Raiders head coach Jon Gruden had a hand in drafting Josh Johnson a decade ago. The agile quarterback and Oakland native was a Tampa Bay’s fifth-round pick in 2008, Gruden’s last year as Buccaneers coach.

The pair will reunite in Johnson’s hometown. The well-traveled quarterback signed with the Raiders on Monday, the team announced.

Johnson will compete with Connor Cook to backup starter Derek Carr, and brings a veteran’s influence to the position group. It likely spells the end of EJ Manuel’s short tenure in silver and black. The strong-armed former first-round pick, who started one game last season, remains a free agent after a year with the Raiders.

This move should make Marshawn Lynch happy. He and Johnson are extremely close and together run the Family First Foundation, a charitable organization that does significant work for East Bay kids. Johnson and Lynch also played football together at Oakland Tech High.

Johnson has played 10 NFL teams prior to this Raiders stop, but hasn’t played in a regular-season game for some time.

Raiders well equipped to 'slam the ball with a beast'


Raiders well equipped to 'slam the ball with a beast'

Raiders head coach Jon Gruden needed specific tools to run his running game. He wanted blocking tight ends and a bruising fullback, relics of a bygone offensive era.

“If Marshawn Lynch is the feature back, I think it’d be nice if we serviced him with a fullback,” Gruden said at the combine. … You need a blocking tight end if you’re going to slam the ball with a beast. So, those are two things that I’m looking for.”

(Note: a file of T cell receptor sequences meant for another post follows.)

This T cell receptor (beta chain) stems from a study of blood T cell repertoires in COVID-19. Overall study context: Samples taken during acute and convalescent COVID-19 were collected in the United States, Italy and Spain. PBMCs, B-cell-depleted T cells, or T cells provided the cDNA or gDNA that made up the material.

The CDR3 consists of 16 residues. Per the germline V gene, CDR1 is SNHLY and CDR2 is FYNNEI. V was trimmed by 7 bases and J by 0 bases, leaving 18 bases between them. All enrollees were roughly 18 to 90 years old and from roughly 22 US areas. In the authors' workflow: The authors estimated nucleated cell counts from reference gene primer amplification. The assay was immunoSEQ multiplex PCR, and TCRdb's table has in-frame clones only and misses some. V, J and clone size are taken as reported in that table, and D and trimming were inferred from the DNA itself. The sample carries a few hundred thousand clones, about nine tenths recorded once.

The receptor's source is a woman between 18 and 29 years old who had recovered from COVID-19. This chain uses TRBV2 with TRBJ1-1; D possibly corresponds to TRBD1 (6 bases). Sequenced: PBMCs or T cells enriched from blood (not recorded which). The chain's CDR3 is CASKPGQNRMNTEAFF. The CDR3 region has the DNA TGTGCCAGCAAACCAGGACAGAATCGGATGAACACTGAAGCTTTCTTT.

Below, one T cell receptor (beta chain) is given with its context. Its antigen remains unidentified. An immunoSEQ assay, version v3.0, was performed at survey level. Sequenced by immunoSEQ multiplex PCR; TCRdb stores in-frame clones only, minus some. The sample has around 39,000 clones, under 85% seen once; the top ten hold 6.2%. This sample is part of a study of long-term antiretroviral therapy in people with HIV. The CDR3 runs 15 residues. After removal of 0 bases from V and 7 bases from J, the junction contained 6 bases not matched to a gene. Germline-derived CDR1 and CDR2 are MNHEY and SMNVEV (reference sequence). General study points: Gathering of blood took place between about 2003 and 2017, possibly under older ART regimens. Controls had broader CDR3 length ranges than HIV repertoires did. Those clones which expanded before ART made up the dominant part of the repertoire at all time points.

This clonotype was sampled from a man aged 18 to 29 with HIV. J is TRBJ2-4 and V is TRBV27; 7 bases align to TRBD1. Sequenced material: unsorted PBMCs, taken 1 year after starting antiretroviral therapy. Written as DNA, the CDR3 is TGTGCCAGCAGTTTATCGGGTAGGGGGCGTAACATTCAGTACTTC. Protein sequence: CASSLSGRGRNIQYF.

Gruden said he wanted to import some old-school elements to help run with brute force.

Enter free-agent fullback Kyle Smith and tight end Derek Carrier. Welcome back, Lee Smith.

Then, on Sunday, Raiders made another vital move in this old school effort. They cut Marshawn Lynch a $1 million check.

The Oakland native’s roster bonus came due and the Raiders had no problem paying it, the clearest sign Lynch will be the Raiders feature back in 2018.

He’ll have a great chance to thrive in that role. The Raiders have a hulking, expensive offensive line (that still needs a right tackle). They have new ancillary blocking elements, and the centerpiece remains in place.

That last part was expected in recent weeks. The coaching staff, offensive line coach Tom Cable especially, wanted Lynch back. NFL Network confirmed those facts, stating Lynch will be around in 2018.

That was the case, even with Doug Martin’s addition. The former Tampa Bay back is expected to be a backup bruiser, someone who might put DeAndre Washington or (less likely) Jalen Richard’s job in jeopardy.

The Raiders can cut Lynch without a cap hit. Lynch is scheduled to make $6 million in salary and bonuses, with another $2 million available in incentives. The Raiders should hope to pay those; it would mean Lynch is running well.

The Raiders have given him a great opportunity to do so. They have solid blocking and a coach in Cable who helped him succeed during dominant days in Seattle.

Lynch proved he’s still got it in 2017’s second half, with 70 percent of his 891 rushing yards in the final eight games. He struggled early on, and upset some fans by helping the opposition during a scuffle with Kansas City. That mitigated a PR bump the Raiders looked for when signing a popular Oakland native just months after committing to Las Vegas long-term.

Jack Del Rio and staff grew tired of what they perceived as leeway given to Lynch unavailable to others, and probably wouldn’t have kept him on if still gainfully employed.

Gruden seems committed to Lynch this season, though nothing is ever 100 percent with an enigmatic rusher who doesn’t make private thoughts public.

His elusive, rough-and-tumble rushing style fits well with what Gruden wants, though he demands commitment to the team and sport. Sports Illustrated relayed a story of Gruden saying he needed a “full-time Lynch.”

If he gets that, the Raiders run game should thrive.